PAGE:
Thanks for responding! Though after reading that article, I don't think my suggestion is the same as what you put in the examples. Even though they're both based on entity-relationship modeling, those examples are not as efficient. For example:

* Your examples have multiple attribute tables per type such as "attstring" and "attint". However, my suggestion has only one table ("Attributes") to store all of the attributes for the "wares" table. Any variation in types can be taken care of by using multiple columns. Admittedly, this does require more null checking, but hasn't been a problem in practice. Other solutions I have seen are to just store everything as text and convert to whatever is necessary.

* Your examples require the object ID to be inserted into every row of every attribute table. However, my suggestion has one associative table ("WaresAttributes") that stores the mappings between the wares and Attributes tables --meaning the Attributes table itself doesn't need to be aware of any wares entries.

* The number of SQL statements (along with the complexity) in your examples will be unnecessary, which you stated in the article, as it depends on how many type of attribute tables exist and the fact that you have to put the object ID in each INSERT. My suggestion would only ever deal with three tables max and generally just one table.

* As far as performance goes, my suggestion above is what we use at work (a large company) with many products and attributes having not a single performance issue with PostgreSQL.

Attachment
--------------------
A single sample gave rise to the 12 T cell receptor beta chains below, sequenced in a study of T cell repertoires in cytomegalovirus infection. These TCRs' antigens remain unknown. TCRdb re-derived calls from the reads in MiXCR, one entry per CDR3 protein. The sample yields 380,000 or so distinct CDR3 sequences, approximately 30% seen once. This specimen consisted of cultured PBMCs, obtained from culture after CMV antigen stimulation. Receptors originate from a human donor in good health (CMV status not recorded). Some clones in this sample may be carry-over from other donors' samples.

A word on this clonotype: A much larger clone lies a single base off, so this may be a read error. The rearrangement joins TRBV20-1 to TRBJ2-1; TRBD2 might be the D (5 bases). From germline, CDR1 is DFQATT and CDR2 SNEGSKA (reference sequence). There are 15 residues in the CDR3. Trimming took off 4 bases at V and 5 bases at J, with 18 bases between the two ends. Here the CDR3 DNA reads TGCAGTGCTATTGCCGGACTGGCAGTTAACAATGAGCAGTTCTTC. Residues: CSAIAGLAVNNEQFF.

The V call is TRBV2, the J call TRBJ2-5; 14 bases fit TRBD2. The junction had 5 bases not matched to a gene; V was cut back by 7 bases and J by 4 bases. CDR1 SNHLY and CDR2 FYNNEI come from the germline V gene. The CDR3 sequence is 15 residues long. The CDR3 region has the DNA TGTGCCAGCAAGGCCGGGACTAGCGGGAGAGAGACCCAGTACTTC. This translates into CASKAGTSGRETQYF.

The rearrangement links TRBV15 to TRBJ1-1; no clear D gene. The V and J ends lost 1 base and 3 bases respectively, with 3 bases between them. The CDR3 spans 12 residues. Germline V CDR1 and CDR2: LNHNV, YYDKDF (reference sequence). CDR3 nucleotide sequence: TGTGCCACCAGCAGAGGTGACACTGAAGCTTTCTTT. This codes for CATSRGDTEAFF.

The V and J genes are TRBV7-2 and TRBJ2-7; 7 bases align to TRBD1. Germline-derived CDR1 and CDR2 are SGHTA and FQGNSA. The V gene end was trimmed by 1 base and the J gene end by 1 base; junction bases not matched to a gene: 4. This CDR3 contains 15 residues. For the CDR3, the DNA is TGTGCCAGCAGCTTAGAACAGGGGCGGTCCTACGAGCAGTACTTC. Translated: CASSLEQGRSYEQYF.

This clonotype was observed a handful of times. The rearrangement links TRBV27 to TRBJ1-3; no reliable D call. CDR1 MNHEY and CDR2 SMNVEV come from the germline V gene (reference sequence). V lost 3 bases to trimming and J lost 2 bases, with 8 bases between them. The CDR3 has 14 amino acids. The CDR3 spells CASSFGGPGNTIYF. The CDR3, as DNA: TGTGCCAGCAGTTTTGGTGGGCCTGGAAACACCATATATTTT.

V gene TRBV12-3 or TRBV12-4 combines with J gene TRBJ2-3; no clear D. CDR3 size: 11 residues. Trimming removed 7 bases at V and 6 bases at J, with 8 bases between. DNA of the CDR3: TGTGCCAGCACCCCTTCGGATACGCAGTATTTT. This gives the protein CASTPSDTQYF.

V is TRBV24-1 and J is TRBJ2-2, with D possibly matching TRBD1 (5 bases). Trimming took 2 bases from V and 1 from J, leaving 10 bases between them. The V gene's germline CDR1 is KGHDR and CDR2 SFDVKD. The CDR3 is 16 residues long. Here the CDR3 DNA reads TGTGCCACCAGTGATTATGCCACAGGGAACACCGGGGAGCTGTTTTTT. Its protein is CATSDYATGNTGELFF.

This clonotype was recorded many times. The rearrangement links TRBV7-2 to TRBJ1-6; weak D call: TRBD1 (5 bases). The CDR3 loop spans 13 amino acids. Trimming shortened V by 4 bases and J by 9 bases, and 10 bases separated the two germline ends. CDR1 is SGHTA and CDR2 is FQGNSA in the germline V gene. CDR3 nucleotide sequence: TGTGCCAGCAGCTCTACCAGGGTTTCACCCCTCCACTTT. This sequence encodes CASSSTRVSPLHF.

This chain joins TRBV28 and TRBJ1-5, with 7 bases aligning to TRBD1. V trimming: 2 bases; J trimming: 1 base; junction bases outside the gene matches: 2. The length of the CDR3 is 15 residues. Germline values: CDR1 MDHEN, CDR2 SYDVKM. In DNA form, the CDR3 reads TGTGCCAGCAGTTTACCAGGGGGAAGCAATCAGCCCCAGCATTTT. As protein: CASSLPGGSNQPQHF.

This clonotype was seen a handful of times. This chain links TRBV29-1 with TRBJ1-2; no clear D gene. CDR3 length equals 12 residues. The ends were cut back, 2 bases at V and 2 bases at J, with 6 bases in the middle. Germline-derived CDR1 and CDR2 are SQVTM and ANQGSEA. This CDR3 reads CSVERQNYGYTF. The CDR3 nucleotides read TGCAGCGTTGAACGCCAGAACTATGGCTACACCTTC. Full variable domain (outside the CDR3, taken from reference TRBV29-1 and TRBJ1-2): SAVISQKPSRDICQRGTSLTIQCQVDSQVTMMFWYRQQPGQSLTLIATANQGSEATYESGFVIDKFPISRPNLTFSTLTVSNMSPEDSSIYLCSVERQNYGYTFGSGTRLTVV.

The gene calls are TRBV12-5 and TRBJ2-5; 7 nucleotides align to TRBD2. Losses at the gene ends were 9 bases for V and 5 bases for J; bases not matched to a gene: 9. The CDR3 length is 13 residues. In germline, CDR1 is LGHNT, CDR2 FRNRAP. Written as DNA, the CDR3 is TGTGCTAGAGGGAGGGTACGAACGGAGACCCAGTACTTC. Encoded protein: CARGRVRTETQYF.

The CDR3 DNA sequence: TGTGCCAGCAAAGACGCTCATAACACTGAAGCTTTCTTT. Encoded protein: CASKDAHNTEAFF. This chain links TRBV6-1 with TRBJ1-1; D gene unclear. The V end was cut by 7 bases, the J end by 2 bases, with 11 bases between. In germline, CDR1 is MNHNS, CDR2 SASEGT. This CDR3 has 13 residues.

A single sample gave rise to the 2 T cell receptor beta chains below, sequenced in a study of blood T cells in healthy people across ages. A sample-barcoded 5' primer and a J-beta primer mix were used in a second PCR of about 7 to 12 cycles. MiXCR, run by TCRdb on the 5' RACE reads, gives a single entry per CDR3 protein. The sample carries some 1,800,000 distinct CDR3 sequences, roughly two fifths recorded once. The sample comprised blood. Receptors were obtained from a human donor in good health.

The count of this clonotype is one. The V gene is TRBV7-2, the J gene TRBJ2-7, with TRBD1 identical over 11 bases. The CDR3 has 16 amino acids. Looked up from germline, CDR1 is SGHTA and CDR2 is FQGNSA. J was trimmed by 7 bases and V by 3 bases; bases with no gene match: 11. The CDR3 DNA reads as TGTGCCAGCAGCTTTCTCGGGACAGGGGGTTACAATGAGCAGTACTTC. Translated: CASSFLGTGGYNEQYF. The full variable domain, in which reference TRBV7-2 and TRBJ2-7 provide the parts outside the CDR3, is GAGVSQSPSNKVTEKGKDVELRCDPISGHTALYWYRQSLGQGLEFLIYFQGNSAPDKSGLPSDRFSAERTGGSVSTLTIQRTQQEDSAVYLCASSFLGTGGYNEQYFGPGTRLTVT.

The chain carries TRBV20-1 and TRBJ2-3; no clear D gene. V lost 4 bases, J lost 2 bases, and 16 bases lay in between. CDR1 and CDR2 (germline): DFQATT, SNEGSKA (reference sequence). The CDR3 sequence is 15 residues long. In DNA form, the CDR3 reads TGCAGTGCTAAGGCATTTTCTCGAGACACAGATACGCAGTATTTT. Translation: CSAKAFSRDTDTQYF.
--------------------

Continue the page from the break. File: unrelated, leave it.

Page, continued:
At the end of the day, I appreciate your articles, and think both methods (your suggestion of using jsonb as well as what I suggested) can achieve the same thing. However, I'd be curious to see any benchmarks about jsonb fields being faster than what I suggested above rather than what is shown in the other article. Because if they're faster, and I mean faster enough to make a difference, then I may be convinced!

3 months ago
Reply to  Joshua

What will be a convient way model to services with attributes where also the attributes have types.The attribute types can have single values or multiple is a quick example.Serivice is Tshirt printing in category of Apparael printing.

  1. Category- Apparael Printing
  • Type of printing- Tshirt printing
  • Tshirt type
  1. Longsleeve colar
  • Printing sides

Pocket size(options :left or right or Both left and right)

Back(top or bottomor Both top and bottom)

  • Printing option(Should be specified along with a specific printing side)

DTF or Screen printing or Embroidery

  • Quantity(for specific size)
  • Size(M,XXLor L)
  • Color

There are also other Categorizes like Book printing but with diffrent attributes.To point out there are common attributes with the same value but other with different values.For example Sizes of clothes is different from sizes of paper, but printing options is the same for the case of Clothes , Book Covers,Notebooks.

Is jsonB a good approach in this